‘Friday Night Lights’ alum Connie Britton groomed herself for rich, socialite TV role watching ‘Housewives’
Connie Britton tells how she prepared for her last role in “Dear Edward”: She watched reality TV, in particular the “Real Housewives of New Jersey”.
The actress’ role in “Dear Edward” is that of Dee Dee, a wealthy Manhattan socialite who lives the good life until her husband dies in a plane crash.
“Dee Dee just made me laugh,” Britton told The Associated Press.
“She made me smile all the time, so I really, really had fun playing her… It was like the gorgeous clothes and jewelry and things, it’s fun to be able to do that stuff . And then just as well an actor, (it’s) fun to have all of that taken away.”
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“Dear Edward,” which aired February 3 on Apple TV+, reunited Britton with her “Friday Night Lights” executive producer, Jason Katims.
Britton played Tami Taylor, a high school guidance counselor in small town Texas who is married to the school’s football coach (Kyle Chandler.) She is often a surrogate mother for the students and motivates her husband when the pressure to succeed is particularly high. The show also put its cast — including Britton, Chandler, Jesse Plemons and Taylor Kitsch — on a different career trajectory.
“‘Friday Night Lights’ has set the bar for me in so many ways around what I want, what I want creatively and how I want to work and who I want to work with,” said Britton.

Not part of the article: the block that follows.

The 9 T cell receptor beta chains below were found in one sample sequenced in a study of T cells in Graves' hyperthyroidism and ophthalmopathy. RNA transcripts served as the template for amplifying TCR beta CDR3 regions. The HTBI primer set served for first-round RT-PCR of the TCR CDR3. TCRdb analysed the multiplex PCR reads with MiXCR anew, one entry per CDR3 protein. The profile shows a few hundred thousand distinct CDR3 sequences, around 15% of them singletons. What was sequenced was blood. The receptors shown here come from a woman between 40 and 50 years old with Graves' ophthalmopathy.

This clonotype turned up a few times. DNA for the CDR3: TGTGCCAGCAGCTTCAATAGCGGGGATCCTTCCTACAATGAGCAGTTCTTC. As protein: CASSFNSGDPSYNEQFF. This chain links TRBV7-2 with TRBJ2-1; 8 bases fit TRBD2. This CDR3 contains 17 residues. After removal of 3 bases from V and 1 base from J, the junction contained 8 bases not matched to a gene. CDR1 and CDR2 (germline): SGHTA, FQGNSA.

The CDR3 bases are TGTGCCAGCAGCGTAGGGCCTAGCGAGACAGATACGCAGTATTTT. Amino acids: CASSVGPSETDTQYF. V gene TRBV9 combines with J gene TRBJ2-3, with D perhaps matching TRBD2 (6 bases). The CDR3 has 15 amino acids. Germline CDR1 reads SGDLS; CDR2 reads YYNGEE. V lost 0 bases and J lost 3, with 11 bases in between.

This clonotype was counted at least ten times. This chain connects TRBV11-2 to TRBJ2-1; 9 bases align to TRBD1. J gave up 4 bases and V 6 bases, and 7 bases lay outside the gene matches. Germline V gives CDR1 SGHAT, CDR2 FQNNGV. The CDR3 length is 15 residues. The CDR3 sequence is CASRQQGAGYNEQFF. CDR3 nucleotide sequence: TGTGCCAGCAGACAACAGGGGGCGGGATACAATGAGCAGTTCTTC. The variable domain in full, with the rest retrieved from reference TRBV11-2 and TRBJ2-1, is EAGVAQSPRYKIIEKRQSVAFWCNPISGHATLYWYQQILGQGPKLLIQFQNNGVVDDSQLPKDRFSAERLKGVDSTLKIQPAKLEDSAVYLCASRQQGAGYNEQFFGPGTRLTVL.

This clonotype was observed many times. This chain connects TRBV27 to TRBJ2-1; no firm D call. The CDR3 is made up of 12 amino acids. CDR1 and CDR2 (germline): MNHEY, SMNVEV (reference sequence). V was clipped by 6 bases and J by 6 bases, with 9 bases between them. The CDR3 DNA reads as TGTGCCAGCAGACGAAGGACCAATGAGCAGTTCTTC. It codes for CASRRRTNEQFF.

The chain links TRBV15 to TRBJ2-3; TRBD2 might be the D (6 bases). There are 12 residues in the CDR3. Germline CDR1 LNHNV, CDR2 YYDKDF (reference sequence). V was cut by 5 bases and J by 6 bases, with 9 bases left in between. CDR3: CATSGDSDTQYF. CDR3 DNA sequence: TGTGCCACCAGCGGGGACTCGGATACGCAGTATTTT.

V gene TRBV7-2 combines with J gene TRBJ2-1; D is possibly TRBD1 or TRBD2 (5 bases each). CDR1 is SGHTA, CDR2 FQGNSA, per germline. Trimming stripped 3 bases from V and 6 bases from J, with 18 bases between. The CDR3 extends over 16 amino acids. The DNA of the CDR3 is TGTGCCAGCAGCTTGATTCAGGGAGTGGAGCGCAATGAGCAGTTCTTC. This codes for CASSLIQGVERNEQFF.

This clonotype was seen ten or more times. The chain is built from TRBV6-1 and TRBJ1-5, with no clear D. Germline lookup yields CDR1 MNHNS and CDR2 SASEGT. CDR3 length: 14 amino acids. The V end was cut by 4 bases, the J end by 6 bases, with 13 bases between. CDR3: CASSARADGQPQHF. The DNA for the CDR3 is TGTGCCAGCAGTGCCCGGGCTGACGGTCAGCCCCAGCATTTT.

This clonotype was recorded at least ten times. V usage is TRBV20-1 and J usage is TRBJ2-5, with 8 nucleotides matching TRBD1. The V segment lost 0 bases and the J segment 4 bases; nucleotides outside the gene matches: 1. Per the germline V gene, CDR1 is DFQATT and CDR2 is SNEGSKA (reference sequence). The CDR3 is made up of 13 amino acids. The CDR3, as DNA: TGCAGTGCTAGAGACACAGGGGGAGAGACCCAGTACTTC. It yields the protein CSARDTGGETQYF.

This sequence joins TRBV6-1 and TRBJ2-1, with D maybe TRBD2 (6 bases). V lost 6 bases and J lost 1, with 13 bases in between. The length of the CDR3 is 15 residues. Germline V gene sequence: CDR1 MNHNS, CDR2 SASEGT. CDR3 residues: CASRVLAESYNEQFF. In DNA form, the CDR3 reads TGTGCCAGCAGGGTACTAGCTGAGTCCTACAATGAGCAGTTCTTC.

Britton’s role in ‘Dear Edward’ has given her a chance to reunite with Katims since they wrapped filming in 2011.
“When you work with an actor like Connie, you want to work with her again, like it’s always on your mind,” Katims explained. “But I felt like I waited to get a role that was the right role. I wanted to bring her a role that really had a chance of her wanting to do it.”
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“Dear Edward” also follows the main character, Edward, a 12-year-old boy (played by Colin O’Brien) who is the sole survivor of a plane crash and goes to live with his aunt and uncle after his parents and his brother. are killed. Viewers see Edward adjust to this catastrophic loss and experience magical thinking, where he claims his older brother also survived the accident.
The story is based on a novel of the same name by Ann Napolitano. For his adaptation, Katims opted to add more characters to the story (including Dee Dee) and have them interact during grief therapy.
Britton hopes “Dear Edward” will remind people that there are different ways to grieve and that people are stronger than they sometimes realize.
“I hope the show is going to give people a language for grief and make it a relatable idea. And the idea that we have strength in the face of adversity,” she says.
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“We’ve been through so much as a global culture with the pandemic,” she adds. “Through every character, even a character like Dee Dee, we can recognize ourselves and see the strength we have.”
The Associated Press contributed to this report